Texas Proposition 1, Increasing the Size of the Court of Criminal Appeals (1977)

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Texas Constitution
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12
3 (1-43)3 (44-49)3 (50-67)
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Texas Proposition 1 was on the November 8, 1977 statewide ballot in Texas as a legislatively-referred constitutional amendment, where it was accepted.

Election results

Proposition 1
ResultVotesPercentage
Approveda Yes 410,170 73.2%
No150,86226.8%

Text of measure

The short ballot summary Texas voters saw on their ballot was "The constitutional amendment increasing the size of the court of criminal appeals to nine judges, and permitting the court to sit in panels of three judges."[1]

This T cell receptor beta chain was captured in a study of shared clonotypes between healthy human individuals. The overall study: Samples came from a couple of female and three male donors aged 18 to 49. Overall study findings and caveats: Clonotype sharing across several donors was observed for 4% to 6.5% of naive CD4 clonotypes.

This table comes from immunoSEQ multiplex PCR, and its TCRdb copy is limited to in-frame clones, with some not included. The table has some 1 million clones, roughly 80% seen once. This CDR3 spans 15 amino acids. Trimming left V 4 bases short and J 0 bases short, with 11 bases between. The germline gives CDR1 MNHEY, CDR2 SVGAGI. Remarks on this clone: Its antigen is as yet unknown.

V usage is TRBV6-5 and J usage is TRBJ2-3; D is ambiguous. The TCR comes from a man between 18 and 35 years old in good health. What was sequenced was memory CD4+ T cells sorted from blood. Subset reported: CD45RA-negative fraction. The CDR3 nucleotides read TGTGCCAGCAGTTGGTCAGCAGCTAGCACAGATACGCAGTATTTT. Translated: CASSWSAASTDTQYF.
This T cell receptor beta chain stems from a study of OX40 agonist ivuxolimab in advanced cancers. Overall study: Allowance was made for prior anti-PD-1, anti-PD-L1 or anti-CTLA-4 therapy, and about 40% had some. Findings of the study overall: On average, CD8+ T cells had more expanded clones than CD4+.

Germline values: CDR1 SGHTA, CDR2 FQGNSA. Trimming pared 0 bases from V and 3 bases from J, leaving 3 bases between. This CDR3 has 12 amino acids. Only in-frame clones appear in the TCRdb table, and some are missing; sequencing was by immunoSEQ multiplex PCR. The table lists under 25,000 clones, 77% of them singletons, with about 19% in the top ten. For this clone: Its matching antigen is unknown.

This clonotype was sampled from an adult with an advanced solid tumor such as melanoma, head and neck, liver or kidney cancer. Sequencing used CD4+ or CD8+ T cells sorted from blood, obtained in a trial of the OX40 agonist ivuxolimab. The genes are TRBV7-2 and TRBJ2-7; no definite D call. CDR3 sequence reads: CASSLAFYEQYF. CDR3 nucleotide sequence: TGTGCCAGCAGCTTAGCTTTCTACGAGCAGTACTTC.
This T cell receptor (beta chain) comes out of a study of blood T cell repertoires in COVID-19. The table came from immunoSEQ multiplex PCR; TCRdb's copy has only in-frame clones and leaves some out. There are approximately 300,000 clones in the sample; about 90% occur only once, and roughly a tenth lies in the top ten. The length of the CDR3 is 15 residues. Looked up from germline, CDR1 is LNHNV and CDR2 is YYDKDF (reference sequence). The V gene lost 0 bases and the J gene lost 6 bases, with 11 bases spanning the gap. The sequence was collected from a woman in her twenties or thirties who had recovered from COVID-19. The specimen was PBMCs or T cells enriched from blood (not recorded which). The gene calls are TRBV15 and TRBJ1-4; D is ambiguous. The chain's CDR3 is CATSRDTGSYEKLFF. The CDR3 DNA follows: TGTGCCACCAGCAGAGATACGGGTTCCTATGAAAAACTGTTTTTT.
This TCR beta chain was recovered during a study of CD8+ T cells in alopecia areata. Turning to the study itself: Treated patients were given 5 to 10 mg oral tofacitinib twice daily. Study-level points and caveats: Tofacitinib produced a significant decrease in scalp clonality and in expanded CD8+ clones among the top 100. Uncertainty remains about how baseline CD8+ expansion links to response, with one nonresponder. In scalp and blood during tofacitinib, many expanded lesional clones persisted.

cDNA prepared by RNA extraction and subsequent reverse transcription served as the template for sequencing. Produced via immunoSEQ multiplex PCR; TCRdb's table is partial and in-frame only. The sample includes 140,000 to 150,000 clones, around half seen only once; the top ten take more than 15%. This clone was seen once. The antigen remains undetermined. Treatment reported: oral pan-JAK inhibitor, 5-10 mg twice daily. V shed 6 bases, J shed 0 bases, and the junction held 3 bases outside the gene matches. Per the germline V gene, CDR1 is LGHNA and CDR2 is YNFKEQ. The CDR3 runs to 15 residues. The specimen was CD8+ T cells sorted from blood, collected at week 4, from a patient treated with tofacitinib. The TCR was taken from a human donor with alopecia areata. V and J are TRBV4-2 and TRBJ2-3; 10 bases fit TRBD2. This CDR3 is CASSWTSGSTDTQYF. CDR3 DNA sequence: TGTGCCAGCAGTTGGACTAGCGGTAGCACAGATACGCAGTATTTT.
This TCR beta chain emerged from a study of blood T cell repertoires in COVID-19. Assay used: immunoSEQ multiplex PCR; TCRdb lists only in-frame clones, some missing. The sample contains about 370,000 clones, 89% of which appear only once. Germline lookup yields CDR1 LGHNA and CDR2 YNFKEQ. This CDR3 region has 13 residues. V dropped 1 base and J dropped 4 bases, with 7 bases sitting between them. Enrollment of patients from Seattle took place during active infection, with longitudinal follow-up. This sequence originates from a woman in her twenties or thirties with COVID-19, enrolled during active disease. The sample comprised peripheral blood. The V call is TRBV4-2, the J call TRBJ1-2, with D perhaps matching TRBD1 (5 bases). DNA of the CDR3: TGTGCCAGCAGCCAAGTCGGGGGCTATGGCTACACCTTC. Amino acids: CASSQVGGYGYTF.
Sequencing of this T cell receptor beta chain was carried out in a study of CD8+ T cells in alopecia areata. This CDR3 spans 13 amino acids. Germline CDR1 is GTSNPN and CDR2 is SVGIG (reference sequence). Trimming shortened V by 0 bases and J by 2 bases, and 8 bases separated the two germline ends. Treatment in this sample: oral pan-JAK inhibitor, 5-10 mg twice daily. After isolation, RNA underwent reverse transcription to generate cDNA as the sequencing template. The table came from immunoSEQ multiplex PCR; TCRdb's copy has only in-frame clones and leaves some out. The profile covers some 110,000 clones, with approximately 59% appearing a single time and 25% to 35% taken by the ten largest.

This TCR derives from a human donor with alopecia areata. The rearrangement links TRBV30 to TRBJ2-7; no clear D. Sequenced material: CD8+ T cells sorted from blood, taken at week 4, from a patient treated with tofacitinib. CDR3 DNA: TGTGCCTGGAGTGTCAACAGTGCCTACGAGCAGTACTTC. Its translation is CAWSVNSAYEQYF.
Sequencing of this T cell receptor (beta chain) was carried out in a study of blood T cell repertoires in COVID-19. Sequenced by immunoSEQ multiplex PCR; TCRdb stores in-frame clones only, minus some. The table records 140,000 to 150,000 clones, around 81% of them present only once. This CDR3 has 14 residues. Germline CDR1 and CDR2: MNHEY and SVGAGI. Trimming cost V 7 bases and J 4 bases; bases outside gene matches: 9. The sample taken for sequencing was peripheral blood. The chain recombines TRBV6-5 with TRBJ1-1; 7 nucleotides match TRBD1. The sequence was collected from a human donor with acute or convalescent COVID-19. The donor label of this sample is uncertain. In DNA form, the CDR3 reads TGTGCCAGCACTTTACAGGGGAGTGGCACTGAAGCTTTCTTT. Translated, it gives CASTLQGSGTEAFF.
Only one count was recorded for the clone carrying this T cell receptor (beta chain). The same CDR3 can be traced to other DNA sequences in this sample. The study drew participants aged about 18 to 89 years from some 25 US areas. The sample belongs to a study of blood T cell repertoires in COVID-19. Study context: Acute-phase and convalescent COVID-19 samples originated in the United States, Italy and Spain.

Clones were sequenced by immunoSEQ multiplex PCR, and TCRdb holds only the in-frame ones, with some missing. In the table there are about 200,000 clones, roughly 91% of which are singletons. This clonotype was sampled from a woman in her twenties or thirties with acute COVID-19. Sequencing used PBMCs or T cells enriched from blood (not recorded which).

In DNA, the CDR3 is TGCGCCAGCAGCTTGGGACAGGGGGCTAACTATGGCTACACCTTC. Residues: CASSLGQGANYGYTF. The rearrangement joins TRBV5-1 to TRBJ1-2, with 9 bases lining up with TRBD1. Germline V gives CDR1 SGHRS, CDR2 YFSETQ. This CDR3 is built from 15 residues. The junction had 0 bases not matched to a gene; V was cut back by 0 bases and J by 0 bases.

Constitutional changes

Prop 1 amended Sections 1, 4, and 5 of Article 5 of the Texas Constitution.

Path to the ballot

See also: Laws governing direct democracy in Texas

As laid out in Article 17 of the Texas Constitution, in order for a proposed constitutional amendment to be placed on the ballot, the Texas State Legislature must propose the amendment in a joint resolution of both the Texas State Senate and the Texas House of Representatives. The joint resolution can originate in either the House or the Senate. The resolution must be adopted by a vote of at least two-thirds of the membership of each house of the legislature. That amounts to a minimum of 100 votes in the House of Representatives and 21 votes in the Senate.

External links

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References